The arts have long been a driving force in Saugerties, as its annual Saugerties Artists Studio Tour attests. Now in its 17th year, the tour brings the public directly into the working spaces of dozens of artists who live and work in Saugerties. This year's tour takes place August 9-11. In February, the Saugerties town board got on-board with promoting local arts by creating a formal arts commission for the town, which will help Saugerties artists win grants and consolidate resources.
Other community-based efforts to improve Saugerties are growing, too...literally, in fact. The Saugerties Village Tree Commission, a band of volunteers that managed to land Saugerties its "Tree City USA" status, is launching "Art for Trees," an online fundraiser scheduled for April to coincide with Arbor Day. "Art for Trees" will feature artists making affordably priced work available in exchange for a donation to the Tree Commission. Participating artists' work will be viewable via the Tree Commission's Facebook and Instagram pages.
The Saugerties town planning board also recently approved plans for a proposed resort and restaurant located on the Hudson River in the Glasco neighborhood, about 2.5 miles outside of the village. Wyldwyck River Camp is set to feature a 120-seat restaurant, 72 total rooms in cabins, fields, staff quarters, artists' studios, and horse stables.
Saugerties's short-term rental market also seems to be in full bloom. The Villa at Saugerties, for example, has been providing lux accommodations for the past five years and is still going strong. Owners Joe Moseley and Amanda Zaslow describe the Villa, situated on 3.6 acres just outside of the village, as "our Mediterranean modern oasis in the Hudson Valley" and was inspired by the couple's honeymoon in Spain.
The Long and the Short (Term Rental) Of ItAccording to figures provided by Airbnb, the Hudson Valley reaped more than $50 million in income from the short-term rental platform in 2018, and Ulster County alone took in $24.4 million. An Airbnb search for accommodations in Saugerties yields over 270 listings in the town and village, revealing that local homeowners are looking to cash in.
Jennifer Mangione of Grist Mill Realty says that she has many clients looking to buy homes with the idea of renting it short-term as a factor in choosing a property. "I've had a lot of people call with the idea that they want to do this, but there's not a lot of inventory." Long-term rentals are also hard to find, says Mangione. "I get tons of people who call for Saugerties [long-term] rentals, and we're hard-pressed to find them. People are renting out their own spaces for Airbnb."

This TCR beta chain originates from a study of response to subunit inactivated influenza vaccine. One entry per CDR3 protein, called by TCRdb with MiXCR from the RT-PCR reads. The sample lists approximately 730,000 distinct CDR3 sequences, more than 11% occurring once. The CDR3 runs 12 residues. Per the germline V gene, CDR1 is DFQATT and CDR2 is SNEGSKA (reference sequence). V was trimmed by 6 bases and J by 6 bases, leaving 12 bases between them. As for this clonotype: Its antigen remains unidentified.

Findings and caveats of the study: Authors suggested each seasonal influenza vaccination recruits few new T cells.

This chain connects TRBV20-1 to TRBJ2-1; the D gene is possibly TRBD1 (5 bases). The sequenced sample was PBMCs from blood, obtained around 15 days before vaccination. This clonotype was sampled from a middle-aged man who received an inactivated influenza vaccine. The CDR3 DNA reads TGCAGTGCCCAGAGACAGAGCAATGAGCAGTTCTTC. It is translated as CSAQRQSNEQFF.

Up until recently, Saugertiesian Laura Wagner owned the striking c.1880 Victorian on Washington Avenue in Saugerties village. She bought the house in 2010, fully renovated it, and began Airbnb-ing it in 2014 to much success, says Wagner, who is also a real estate agent with Halter Associates. Wagner lived in the back of the house while guests stayed the front. "Managing an Airbnb is intense," says Wagner, "[and] we were making money just to pay for the house." So, when the local real estate market hit a peak, she decided to sell, but not just to any buyer: Wagner sold the house in December 2018 to guests who previously booked a stay there through Airbnb. The new owners plan to continue renting out the house on a short-term basis.
In her real estate dealings, Wagner noticed that the prospect of short-term rental income has turned many a landlord's head away from renting to long-term tenants. "Why would you make $12K a year [on a long-term] when you can make $36K a year on a short-term rental?" There are currently around a dozen long-term rental listings in the Saugerties area on Craigslist.com.
The community is adjusting as best it can to the glut of short-term rentals cropping up, says Saugerties town board member Paul Andreassen. "There have been resident concerns [with short-term rentals], as there have been in other nearby communities."
Currently, the town places no prohibitions on short-term rentals, nor do they intend to, according to Andreassen. "However, what might be considered by this board or future boards are some restrictions on noise, hours of operation, limiting the number of guests, and so on," he says. "We'll do what's in the best interest of the property owners, the nearby residents, and the community of Saugerties as a whole."